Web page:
There is no doubt that COVID-19 and country-specific responses to the pandemic have impacted business.
It has forced industries to rapidly evolve, accelerating their digital transformation responses and adoption of new technologies to help them keep the lights on.
Augmented reality (AR) and virtual reality (VR) have been on the radar for quite some time, with the initial uptake largely in gaming and entertainment.
The Harvard Business Review Mixed Reality: A New Dimension of Work survey conducted in 2018 saw 68% of respondents state that mixed reality was important in supporting the organisation to reach its strategic goals within 18 months.
At that time, the survey results also showed that mixed reality was poised to change the way employees work, making them more productive, enabling them to work across physical and digital boundaries and engage with digital content differently.
2020 then saw the world plunged into a reality where social distancing is required and governments are encouraging, if not enforcing, remote-working policies.
Additionally, we are seeing large global corporates such as Facebook extending its work from home policy to July 2021 and Twitter announcing a permanent remote-work policy, creating an opportunity for AR and VR to move to the forefront.
Enter COVID-19 – a time of forced change
Digital technologies that were being developed in the background had to move very quickly from being a concept to reality and there are already several use cases for these technologies in various industries, such as healthcare, education, manufacturing, and events to name a few.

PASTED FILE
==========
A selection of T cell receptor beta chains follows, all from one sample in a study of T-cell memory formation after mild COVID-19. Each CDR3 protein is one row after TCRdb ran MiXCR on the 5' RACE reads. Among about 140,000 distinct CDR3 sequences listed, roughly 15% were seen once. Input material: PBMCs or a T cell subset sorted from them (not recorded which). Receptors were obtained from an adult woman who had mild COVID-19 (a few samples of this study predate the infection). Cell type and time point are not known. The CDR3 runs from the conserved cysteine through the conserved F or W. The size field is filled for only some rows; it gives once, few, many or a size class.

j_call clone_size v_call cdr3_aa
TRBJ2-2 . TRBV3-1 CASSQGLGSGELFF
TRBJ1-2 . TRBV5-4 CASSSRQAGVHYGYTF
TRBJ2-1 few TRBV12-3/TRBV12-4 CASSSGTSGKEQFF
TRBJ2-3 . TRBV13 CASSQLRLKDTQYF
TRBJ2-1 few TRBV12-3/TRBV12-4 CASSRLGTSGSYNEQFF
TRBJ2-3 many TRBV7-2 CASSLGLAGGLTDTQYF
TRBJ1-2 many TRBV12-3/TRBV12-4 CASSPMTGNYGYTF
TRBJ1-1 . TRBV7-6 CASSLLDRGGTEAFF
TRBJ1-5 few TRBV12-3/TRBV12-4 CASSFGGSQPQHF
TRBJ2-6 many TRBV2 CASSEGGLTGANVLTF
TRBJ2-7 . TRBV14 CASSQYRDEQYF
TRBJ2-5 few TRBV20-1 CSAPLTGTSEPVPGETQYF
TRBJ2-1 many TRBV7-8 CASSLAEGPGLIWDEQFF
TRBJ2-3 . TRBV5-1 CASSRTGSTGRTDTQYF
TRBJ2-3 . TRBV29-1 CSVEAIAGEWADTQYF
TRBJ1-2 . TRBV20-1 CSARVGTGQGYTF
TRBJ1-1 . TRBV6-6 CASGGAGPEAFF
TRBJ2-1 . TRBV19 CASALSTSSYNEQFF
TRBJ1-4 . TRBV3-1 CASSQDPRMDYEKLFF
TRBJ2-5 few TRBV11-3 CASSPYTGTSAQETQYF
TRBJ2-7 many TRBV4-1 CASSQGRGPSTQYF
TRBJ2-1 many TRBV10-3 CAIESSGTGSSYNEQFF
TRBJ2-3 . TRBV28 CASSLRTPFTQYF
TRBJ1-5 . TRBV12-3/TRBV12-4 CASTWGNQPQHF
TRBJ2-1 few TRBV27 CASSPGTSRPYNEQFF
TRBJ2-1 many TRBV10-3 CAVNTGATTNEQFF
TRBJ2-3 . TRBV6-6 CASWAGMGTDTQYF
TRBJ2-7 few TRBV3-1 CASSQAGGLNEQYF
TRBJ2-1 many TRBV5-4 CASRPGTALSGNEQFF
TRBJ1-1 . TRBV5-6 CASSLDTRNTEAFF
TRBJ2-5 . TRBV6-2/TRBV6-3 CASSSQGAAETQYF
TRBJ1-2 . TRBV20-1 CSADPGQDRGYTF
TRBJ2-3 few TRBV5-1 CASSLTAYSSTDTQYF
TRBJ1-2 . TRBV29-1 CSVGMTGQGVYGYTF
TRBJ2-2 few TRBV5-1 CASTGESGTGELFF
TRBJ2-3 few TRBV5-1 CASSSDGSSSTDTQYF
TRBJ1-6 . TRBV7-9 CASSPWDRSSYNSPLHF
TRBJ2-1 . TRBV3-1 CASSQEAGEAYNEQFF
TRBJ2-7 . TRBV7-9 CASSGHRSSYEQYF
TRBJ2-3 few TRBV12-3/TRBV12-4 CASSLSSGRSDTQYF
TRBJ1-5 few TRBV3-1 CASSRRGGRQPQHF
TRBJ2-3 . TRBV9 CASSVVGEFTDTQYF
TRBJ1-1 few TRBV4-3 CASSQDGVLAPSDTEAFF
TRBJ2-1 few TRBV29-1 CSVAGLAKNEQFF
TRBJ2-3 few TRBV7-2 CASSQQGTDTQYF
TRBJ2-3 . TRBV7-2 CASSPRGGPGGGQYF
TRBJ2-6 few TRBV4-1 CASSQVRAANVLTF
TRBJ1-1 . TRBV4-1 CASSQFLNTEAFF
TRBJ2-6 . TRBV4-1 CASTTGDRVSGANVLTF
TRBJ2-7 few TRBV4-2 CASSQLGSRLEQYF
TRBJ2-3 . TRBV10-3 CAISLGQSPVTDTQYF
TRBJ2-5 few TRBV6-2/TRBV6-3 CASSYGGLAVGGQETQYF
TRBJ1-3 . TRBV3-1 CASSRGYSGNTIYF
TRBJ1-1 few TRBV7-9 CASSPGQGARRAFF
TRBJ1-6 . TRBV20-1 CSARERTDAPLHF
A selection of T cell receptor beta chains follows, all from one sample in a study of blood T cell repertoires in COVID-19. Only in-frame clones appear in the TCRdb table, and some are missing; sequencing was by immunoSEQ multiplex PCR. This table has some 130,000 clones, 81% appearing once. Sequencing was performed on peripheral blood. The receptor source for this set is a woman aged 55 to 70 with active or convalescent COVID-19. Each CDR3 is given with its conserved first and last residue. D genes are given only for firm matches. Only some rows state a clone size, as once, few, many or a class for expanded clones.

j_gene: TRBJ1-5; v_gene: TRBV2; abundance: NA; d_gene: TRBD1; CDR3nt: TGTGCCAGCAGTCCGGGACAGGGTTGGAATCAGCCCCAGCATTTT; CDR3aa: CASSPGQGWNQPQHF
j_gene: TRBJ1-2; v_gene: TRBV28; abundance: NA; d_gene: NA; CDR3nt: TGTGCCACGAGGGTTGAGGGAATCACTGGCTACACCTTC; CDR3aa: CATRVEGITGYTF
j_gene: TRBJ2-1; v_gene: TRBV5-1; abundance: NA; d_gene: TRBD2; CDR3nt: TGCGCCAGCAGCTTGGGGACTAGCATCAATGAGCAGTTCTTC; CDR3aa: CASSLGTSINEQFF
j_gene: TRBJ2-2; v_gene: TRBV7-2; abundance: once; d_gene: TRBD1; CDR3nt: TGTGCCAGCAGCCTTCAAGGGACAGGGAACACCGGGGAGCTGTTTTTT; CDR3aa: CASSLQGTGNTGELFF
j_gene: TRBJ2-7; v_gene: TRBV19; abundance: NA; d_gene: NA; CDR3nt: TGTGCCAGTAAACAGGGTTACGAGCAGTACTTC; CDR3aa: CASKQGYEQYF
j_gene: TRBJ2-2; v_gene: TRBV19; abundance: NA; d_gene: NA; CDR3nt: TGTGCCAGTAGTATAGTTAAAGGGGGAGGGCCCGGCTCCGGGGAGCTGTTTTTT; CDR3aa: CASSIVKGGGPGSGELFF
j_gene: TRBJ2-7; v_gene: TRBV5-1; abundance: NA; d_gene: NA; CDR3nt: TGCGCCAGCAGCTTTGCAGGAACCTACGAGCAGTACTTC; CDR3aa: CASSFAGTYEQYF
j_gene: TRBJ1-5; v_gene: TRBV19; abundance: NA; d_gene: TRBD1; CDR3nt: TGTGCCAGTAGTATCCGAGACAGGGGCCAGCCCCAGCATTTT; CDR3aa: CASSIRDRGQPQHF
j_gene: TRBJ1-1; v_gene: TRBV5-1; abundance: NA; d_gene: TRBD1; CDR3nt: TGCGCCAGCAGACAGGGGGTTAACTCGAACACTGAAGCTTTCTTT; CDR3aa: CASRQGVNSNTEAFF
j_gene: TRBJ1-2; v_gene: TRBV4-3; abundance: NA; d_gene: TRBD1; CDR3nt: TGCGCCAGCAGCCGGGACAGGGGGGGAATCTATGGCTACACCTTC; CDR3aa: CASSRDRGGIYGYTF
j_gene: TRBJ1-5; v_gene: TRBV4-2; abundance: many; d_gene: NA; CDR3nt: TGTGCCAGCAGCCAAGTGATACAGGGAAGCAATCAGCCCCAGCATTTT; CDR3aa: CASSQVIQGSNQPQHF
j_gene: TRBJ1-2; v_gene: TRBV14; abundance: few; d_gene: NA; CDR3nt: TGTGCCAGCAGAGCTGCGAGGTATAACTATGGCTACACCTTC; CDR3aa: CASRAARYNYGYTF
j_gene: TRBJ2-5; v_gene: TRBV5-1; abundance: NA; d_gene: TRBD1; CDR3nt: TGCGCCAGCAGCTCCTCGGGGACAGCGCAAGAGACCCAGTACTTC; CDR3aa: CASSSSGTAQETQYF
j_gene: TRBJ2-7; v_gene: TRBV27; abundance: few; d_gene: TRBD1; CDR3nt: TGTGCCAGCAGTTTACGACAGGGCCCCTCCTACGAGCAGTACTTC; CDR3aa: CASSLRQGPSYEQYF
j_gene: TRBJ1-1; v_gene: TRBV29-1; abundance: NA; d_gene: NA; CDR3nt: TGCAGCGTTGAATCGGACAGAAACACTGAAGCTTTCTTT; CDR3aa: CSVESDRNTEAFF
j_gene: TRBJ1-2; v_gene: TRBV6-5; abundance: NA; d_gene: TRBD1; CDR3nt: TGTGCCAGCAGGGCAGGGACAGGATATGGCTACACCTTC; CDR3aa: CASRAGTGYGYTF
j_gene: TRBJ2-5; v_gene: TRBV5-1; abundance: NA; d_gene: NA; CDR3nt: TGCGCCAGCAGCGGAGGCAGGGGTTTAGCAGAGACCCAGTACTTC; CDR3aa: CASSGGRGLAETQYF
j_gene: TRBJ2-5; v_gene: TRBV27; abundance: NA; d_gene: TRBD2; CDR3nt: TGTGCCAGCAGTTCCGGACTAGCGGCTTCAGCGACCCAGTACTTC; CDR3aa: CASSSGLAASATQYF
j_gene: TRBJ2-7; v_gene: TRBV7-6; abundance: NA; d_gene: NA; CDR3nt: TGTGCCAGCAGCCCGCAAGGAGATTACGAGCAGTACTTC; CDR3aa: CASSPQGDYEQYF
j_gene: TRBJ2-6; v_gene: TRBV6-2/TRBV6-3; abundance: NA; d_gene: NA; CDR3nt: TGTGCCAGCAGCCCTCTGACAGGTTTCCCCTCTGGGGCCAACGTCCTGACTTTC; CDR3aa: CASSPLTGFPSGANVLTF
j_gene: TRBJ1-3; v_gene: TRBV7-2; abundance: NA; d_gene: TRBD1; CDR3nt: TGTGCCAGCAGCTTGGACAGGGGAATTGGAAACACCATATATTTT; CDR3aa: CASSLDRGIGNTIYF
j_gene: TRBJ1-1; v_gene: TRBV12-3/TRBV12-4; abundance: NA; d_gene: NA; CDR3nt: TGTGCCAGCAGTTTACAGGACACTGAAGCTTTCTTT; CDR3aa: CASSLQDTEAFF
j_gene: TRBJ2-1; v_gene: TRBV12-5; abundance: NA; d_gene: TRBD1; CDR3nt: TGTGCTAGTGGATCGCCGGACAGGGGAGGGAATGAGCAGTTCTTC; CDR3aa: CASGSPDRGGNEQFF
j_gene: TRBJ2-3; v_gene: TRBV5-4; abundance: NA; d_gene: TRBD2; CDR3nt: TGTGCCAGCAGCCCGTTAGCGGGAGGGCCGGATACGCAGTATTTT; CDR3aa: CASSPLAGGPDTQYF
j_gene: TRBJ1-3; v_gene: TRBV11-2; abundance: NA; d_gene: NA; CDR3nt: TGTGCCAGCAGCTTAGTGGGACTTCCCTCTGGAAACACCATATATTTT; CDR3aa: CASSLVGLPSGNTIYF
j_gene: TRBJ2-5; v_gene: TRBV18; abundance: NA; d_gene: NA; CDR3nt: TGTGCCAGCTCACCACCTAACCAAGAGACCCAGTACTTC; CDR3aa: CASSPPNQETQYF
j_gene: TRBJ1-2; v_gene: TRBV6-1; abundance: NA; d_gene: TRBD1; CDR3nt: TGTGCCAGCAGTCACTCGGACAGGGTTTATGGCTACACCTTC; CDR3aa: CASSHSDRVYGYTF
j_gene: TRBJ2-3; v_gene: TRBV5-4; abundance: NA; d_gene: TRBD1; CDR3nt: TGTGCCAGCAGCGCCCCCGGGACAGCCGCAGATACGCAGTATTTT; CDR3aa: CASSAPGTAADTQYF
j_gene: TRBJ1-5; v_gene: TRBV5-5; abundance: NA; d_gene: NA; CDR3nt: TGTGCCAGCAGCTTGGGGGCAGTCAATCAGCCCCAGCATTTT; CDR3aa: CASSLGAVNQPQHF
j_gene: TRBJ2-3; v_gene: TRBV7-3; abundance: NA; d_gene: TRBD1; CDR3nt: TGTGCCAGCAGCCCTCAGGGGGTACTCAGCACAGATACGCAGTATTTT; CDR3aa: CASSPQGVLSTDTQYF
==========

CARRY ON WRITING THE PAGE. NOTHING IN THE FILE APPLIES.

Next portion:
In 2019, Nokia, together with partners, showcased a connected school demonstration at the Nokia Innovation day in collaboration with the Department of Telecommunications and Postal Services.
The connected classroom is an e-learning container, which can be hosted anywhere, and, in the demonstration, we showcased to stakeholders the impact of a connected remote classroom.
Nokia also partnered with the Department of Communications and Digital Technologies, Vodacom, I-mmersive, Musion Africa, and ERP in 2019 to stream South African President Cyril Ramaphosa’s opening address at the inaugural 4IRSA Digital Summit to the Rustenburg Civic Centre in the North West province via hologram.
This was one of the first live holographic broadcasts of a head of state in the world and Nokia believes this type of technology can go a long way in bringing public events and education to remote areas in South Africa.
South Africa and the rest of the continent are already making positive strides in digital transformation, and the Fourth Industrial Revolution (4IR) is set to fundamentally change the parameters of the digital landscape.
Nokia believes that 5G is going to be the main enabler of the 4th Industrial Revolution and is fully committed to bringing its global 5G leadership to South Africa and contributing to the country’s social and economic development.
Our journey has just begun – imagine where technology can take South Africa and the entire African continent in the future.